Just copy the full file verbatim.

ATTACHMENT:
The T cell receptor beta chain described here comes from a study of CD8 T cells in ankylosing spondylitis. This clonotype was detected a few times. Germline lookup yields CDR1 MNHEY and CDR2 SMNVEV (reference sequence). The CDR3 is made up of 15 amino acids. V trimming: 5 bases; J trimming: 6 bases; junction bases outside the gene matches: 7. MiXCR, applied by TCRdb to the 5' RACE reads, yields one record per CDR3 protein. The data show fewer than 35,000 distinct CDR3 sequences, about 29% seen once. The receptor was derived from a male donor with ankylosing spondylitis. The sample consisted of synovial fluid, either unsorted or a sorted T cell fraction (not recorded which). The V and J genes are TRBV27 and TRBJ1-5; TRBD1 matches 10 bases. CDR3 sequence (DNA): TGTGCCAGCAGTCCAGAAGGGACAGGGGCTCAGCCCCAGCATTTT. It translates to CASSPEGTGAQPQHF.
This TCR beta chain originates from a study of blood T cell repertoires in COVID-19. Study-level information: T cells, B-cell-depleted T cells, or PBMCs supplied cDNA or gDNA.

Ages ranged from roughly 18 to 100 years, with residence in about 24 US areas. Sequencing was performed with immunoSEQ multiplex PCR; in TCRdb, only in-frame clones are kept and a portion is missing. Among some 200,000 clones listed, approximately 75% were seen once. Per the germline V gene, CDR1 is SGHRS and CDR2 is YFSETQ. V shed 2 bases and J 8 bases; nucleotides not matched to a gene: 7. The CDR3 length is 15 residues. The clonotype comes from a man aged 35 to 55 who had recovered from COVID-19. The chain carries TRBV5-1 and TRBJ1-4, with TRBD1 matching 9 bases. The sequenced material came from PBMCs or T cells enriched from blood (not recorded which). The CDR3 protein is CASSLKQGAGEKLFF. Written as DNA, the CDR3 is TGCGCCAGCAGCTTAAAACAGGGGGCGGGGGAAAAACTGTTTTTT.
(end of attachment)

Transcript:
The T cell receptor beta chain described here comes from a study of CD8 T cells in ankylosing spondylitis. This clonotype was detected a few times. Germline lookup yields CDR1 MNHEY and CDR2 SMNVEV (reference sequence). The CDR3 is made up of 15 amino acids. V trimming: 5 bases; J trimming: 6 bases; junction bases outside the gene matches: 7. MiXCR, applied by TCRdb to the 5' RACE reads, yields one record per CDR3 protein. The data show fewer than 35,000 distinct CDR3 sequences, about 29% seen once. The receptor was derived from a male donor with ankylosing spondylitis. The sample consisted of synovial fluid, either unsorted or a sorted T cell fraction (not recorded which). The V and J genes are TRBV27 and TRBJ1-5; TRBD1 matches 10 bases. CDR3 sequence (DNA): TGTGCCAGCAGTCCAGAAGGGACAGGGGCTCAGCCCCAGCATTTT. It translates to CASSPEGTGAQPQHF.
This TCR beta chain originates from a study of blood T cell repertoires in COVID-19. Study-level information: T cells, B-cell-depleted T cells, or PBMCs supplied cDNA or gDNA.

Ages ranged from roughly 18 to 100 years, with residence in about 24 US areas. Sequencing was performed with immunoSEQ multiplex PCR; in TCRdb, only in-frame clones are kept and a portion is missing. Among some 200,000 clones listed, approximately 75% were seen once. Per the germline V gene, CDR1 is SGHRS and CDR2 is YFSETQ. V shed 2 bases and J 8 bases; nucleotides not matched to a gene: 7. The CDR3 length is 15 residues. The clonotype comes from a man aged 35 to 55 who had recovered from COVID-19. The chain carries TRBV5-1 and TRBJ1-4, with TRBD1 matching 9 bases. The sequenced material came from PBMCs or T cells enriched from blood (not recorded which). The CDR3 protein is CASSLKQGAGEKLFF. Written as DNA, the CDR3 is TGCGCCAGCAGCTTAAAACAGGGGGCGGGGGAAAAACTGTTTTTT.